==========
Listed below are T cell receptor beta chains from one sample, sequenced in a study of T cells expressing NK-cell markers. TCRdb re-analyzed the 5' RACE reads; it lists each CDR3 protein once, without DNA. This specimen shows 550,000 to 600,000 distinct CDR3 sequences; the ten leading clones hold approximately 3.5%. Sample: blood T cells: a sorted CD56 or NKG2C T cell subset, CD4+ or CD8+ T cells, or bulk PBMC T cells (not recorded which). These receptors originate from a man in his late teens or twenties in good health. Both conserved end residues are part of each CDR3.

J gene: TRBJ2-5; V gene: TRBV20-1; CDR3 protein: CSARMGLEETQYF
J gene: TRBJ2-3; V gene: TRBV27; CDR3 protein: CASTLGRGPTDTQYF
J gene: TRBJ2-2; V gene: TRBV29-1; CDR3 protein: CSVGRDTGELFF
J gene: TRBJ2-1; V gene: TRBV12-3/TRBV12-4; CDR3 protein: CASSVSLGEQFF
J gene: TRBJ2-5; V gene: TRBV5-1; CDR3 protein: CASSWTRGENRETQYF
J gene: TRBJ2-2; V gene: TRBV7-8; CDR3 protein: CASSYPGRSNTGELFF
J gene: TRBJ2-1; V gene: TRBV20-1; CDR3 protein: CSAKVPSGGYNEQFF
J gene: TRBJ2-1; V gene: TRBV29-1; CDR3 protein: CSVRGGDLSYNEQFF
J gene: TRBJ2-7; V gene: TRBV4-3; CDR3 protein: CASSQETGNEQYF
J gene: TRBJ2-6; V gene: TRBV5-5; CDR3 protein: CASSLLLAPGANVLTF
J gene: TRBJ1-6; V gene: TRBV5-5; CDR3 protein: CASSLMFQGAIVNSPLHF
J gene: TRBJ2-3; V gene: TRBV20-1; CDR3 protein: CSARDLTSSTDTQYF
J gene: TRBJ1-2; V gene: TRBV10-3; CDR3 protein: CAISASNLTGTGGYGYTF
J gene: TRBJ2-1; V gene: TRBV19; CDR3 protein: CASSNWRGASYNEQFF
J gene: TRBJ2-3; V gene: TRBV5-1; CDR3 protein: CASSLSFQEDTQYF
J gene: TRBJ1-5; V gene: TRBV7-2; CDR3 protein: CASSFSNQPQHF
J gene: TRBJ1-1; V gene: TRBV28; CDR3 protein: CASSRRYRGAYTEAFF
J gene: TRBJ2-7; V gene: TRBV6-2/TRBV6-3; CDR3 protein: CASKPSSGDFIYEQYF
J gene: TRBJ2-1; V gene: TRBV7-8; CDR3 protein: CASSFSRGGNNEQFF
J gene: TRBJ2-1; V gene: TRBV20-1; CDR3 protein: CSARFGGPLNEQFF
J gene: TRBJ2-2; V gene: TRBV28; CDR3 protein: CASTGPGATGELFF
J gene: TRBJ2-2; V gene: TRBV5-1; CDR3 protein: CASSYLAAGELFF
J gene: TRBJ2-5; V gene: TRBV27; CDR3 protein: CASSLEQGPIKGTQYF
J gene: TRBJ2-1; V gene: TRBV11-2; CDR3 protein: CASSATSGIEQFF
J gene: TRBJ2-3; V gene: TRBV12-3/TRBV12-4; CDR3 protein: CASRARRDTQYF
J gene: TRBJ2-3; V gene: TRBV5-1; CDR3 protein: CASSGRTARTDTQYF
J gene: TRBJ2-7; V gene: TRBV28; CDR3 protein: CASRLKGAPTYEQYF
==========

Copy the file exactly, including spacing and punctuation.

Listed below are T cell receptor beta chains from one sample, sequenced in a study of T cells expressing NK-cell markers. TCRdb re-analyzed the 5' RACE reads; it lists each CDR3 protein once, without DNA. This specimen shows 550,000 to 600,000 distinct CDR3 sequences; the ten leading clones hold approximately 3.5%. Sample: blood T cells: a sorted CD56 or NKG2C T cell subset, CD4+ or CD8+ T cells, or bulk PBMC T cells (not recorded which). These receptors originate from a man in his late teens or twenties in good health. Both conserved end residues are part of each CDR3.

J gene: TRBJ2-5; V gene: TRBV20-1; CDR3 protein: CSARMGLEETQYF
J gene: TRBJ2-3; V gene: TRBV27; CDR3 protein: CASTLGRGPTDTQYF
J gene: TRBJ2-2; V gene: TRBV29-1; CDR3 protein: CSVGRDTGELFF
J gene: TRBJ2-1; V gene: TRBV12-3/TRBV12-4; CDR3 protein: CASSVSLGEQFF
J gene: TRBJ2-5; V gene: TRBV5-1; CDR3 protein: CASSWTRGENRETQYF
J gene: TRBJ2-2; V gene: TRBV7-8; CDR3 protein: CASSYPGRSNTGELFF
J gene: TRBJ2-1; V gene: TRBV20-1; CDR3 protein: CSAKVPSGGYNEQFF
J gene: TRBJ2-1; V gene: TRBV29-1; CDR3 protein: CSVRGGDLSYNEQFF
J gene: TRBJ2-7; V gene: TRBV4-3; CDR3 protein: CASSQETGNEQYF
J gene: TRBJ2-6; V gene: TRBV5-5; CDR3 protein: CASSLLLAPGANVLTF
J gene: TRBJ1-6; V gene: TRBV5-5; CDR3 protein: CASSLMFQGAIVNSPLHF
J gene: TRBJ2-3; V gene: TRBV20-1; CDR3 protein: CSARDLTSSTDTQYF
J gene: TRBJ1-2; V gene: TRBV10-3; CDR3 protein: CAISASNLTGTGGYGYTF
J gene: TRBJ2-1; V gene: TRBV19; CDR3 protein: CASSNWRGASYNEQFF
J gene: TRBJ2-3; V gene: TRBV5-1; CDR3 protein: CASSLSFQEDTQYF
J gene: TRBJ1-5; V gene: TRBV7-2; CDR3 protein: CASSFSNQPQHF
J gene: TRBJ1-1; V gene: TRBV28; CDR3 protein: CASSRRYRGAYTEAFF
J gene: TRBJ2-7; V gene: TRBV6-2/TRBV6-3; CDR3 protein: CASKPSSGDFIYEQYF
J gene: TRBJ2-1; V gene: TRBV7-8; CDR3 protein: CASSFSRGGNNEQFF
J gene: TRBJ2-1; V gene: TRBV20-1; CDR3 protein: CSARFGGPLNEQFF
J gene: TRBJ2-2; V gene: TRBV28; CDR3 protein: CASTGPGATGELFF
J gene: TRBJ2-2; V gene: TRBV5-1; CDR3 protein: CASSYLAAGELFF
J gene: TRBJ2-5; V gene: TRBV27; CDR3 protein: CASSLEQGPIKGTQYF
J gene: TRBJ2-1; V gene: TRBV11-2; CDR3 protein: CASSATSGIEQFF
J gene: TRBJ2-3; V gene: TRBV12-3/TRBV12-4; CDR3 protein: CASRARRDTQYF
J gene: TRBJ2-3; V gene: TRBV5-1; CDR3 protein: CASSGRTARTDTQYF
J gene: TRBJ2-7; V gene: TRBV28; CDR3 protein: CASRLKGAPTYEQYF